When a less-known school that has little sport agrees to take a child to the roster and release it cannot be for the love of the child or game. It has to be the love of money or the mother, if there is truth in the stories we hear. According to the University of Notre Dame’s Centre for Ethical Education, research shows that kids play sports: to Have Fun which is always priority. To do something they are good at. To improve skills, to get exercise and stay in shape, to be part of a team and to enjoy the excitement of competition. “They do not play to win. They like to win, they enjoy competing, but they do not play to win. They play to have fun, to be with their friends, to feel good about themselves, and because it is exciting”.

Studies also show that kids quit sports for the following reasons: Criticism and yelling. No playing time, emphasis on winning, poor communication, fear of making mistakes. Boredom. Not learning.  Go to a rugby match and you will see all the above happening courtesy of adults who possibly want to show how much they love their school. The strong like for words that are fit for Billingsgate or our “Mariyakade” is no example for the youth. We have heard about the imports that have made boys who have been involved in sport losing out their place and quitting which falls from why youth play sports to why they quit. Who introduces the must-win cult? It is never the student themselves and mostly it is by interested adults.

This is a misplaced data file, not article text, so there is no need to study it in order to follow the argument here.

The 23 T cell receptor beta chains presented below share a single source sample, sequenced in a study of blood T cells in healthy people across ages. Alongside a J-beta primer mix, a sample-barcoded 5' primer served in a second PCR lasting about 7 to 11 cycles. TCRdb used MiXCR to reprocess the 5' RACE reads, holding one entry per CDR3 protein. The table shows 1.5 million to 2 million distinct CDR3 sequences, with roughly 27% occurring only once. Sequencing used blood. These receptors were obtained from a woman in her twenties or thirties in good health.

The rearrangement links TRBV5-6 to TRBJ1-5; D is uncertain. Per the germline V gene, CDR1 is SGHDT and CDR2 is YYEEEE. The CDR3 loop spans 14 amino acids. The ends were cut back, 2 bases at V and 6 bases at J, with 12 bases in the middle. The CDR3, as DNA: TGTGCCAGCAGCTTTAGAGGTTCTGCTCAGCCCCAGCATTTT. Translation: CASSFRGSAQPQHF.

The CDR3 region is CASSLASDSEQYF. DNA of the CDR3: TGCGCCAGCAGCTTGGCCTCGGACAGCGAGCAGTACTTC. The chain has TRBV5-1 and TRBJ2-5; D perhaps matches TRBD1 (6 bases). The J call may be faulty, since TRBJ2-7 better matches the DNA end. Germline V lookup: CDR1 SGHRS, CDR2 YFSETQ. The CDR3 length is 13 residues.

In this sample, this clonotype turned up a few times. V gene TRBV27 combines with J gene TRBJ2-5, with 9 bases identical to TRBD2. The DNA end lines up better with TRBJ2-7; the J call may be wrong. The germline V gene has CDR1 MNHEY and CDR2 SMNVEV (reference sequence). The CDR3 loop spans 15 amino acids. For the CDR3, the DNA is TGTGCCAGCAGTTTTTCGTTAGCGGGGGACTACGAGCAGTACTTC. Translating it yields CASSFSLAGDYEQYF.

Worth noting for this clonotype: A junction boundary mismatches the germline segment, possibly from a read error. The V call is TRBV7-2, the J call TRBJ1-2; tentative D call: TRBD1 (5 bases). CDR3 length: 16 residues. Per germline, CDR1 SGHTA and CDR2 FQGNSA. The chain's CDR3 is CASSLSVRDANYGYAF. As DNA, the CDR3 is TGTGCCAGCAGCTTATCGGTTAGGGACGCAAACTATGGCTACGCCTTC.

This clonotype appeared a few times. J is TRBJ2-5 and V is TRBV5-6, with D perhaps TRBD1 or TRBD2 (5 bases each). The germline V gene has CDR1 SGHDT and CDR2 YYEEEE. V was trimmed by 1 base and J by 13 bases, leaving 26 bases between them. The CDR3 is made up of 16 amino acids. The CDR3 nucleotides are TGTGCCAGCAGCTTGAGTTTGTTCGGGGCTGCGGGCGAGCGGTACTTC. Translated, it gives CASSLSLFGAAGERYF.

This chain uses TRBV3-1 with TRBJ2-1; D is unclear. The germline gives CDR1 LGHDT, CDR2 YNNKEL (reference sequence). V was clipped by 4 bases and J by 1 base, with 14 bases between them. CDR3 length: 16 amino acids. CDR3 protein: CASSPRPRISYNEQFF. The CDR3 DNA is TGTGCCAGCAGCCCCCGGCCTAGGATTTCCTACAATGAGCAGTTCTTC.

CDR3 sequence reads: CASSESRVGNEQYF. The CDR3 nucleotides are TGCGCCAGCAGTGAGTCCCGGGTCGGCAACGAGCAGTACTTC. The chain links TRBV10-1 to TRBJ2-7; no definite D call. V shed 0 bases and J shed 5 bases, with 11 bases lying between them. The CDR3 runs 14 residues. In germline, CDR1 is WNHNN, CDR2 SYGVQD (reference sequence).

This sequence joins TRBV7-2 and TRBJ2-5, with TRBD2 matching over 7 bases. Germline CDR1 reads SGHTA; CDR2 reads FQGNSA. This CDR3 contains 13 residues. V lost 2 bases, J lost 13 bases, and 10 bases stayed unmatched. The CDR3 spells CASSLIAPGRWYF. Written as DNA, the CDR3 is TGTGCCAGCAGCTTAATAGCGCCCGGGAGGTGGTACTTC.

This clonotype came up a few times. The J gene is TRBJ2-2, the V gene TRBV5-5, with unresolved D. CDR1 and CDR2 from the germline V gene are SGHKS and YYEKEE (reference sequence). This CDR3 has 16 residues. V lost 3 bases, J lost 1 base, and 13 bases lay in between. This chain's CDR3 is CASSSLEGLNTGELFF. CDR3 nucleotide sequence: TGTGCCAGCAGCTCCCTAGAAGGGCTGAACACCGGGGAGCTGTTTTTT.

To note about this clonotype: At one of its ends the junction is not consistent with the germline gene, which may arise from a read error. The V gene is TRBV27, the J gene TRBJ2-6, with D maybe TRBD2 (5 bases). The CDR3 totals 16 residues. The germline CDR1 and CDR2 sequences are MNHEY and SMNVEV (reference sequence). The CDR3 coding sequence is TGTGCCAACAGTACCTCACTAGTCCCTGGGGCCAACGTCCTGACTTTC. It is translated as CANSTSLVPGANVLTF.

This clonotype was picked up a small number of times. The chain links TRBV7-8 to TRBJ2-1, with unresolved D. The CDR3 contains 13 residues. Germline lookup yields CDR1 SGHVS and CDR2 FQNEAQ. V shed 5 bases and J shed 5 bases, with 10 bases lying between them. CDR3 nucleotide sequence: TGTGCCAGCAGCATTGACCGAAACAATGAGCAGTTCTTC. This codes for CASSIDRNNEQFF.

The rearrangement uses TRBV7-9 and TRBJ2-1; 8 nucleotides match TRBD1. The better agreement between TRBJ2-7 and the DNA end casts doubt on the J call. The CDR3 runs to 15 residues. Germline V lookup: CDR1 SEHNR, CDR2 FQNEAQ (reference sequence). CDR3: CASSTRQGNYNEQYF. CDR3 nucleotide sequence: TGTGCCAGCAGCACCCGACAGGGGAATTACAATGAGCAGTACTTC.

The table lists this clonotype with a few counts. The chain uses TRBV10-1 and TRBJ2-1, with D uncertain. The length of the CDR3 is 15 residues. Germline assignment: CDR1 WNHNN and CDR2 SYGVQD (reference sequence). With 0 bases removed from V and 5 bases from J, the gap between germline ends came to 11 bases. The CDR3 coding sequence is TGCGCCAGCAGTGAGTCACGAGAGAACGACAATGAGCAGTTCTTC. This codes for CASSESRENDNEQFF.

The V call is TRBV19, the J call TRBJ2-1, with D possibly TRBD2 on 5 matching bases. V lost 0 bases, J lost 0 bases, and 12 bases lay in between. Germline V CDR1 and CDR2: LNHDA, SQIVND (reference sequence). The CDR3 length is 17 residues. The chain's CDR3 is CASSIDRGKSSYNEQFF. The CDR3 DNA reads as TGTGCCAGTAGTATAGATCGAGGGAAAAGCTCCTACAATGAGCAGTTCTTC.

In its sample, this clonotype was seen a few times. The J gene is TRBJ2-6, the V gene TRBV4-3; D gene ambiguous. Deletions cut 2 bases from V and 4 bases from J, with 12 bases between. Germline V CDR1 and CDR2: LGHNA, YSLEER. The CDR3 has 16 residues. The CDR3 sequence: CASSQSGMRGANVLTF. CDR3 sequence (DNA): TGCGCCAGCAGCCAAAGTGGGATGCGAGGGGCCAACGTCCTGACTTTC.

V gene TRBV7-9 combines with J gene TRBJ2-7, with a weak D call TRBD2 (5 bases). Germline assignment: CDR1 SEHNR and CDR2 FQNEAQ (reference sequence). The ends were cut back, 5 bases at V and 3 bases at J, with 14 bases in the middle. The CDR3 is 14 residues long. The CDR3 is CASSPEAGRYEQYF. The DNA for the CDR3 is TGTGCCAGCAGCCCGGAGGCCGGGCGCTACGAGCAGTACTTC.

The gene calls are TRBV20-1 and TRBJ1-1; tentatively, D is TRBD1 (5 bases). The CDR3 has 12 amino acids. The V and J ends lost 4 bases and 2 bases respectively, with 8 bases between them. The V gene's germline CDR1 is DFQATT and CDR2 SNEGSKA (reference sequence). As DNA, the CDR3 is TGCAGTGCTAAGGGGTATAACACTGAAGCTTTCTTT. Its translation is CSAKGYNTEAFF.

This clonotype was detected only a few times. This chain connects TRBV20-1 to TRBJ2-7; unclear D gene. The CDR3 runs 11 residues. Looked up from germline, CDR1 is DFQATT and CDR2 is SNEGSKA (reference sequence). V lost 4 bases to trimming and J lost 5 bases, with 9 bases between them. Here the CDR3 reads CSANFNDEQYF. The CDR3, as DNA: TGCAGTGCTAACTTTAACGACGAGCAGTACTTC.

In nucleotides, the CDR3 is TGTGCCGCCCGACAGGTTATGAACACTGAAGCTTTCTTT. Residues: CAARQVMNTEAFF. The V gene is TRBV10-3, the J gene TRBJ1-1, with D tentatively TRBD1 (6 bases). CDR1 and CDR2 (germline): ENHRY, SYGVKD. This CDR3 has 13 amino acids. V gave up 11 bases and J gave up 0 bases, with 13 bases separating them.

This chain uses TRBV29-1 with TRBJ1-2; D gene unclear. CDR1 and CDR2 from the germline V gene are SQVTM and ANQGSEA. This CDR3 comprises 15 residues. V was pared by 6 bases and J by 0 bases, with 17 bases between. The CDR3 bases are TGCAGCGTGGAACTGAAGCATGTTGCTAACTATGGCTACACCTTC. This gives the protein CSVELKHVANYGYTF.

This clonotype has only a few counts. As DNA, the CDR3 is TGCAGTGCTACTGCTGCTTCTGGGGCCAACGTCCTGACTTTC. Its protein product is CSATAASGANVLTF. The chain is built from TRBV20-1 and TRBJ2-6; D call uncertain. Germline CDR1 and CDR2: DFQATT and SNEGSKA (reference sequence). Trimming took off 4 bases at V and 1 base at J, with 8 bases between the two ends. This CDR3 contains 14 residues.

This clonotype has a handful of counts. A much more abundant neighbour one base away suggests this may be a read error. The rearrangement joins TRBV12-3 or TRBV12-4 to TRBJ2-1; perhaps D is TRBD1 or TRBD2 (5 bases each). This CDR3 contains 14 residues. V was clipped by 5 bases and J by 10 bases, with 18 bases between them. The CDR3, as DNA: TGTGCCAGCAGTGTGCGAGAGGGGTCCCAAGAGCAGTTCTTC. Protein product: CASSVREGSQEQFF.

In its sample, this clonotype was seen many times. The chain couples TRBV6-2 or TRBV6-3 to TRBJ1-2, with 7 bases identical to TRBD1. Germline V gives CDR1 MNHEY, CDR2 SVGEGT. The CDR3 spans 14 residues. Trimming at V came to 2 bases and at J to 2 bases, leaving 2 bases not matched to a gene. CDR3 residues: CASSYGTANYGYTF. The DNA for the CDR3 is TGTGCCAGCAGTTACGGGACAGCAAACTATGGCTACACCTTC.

The hooliganism seen in rugby, cricket or other sport in schools is the result of the old boy or parent who has never grown up to understand why kids play? Is this a result of an expectation mismatch within the education system? We talk of great sportsmanship while at the same time some ask whether Thomians should have declared at the score on day one or should they have played on to ensure a safer ground? At the end it was cricket that exited all and a result was most welcome. Another might ask whether the Rector of St. Joseph’s should have awarded the match marred by hooliganism. Some praise the awarding as a gesture of giving what is due to those who deserve. While others ask as to why this happened?

People see things differently and interpret things as the culture they are exposed to gives them the experience to and shape their views.  Look at the reason why there is sports in the education curricula and why so many are involved. That is because youth sports are a wonderful, life altering, and positive experience for children. It can also be negative, and detrimental depending on how involvement on sport is handled. What matters most is that you to make youth sports experience a great one for all involved!

Vimal Perera is a former player, coach, referee and an IRB Accredited Referees’

Advertising Rates

Please contact the advertising office on 011 - 2479521 for the advertising rates.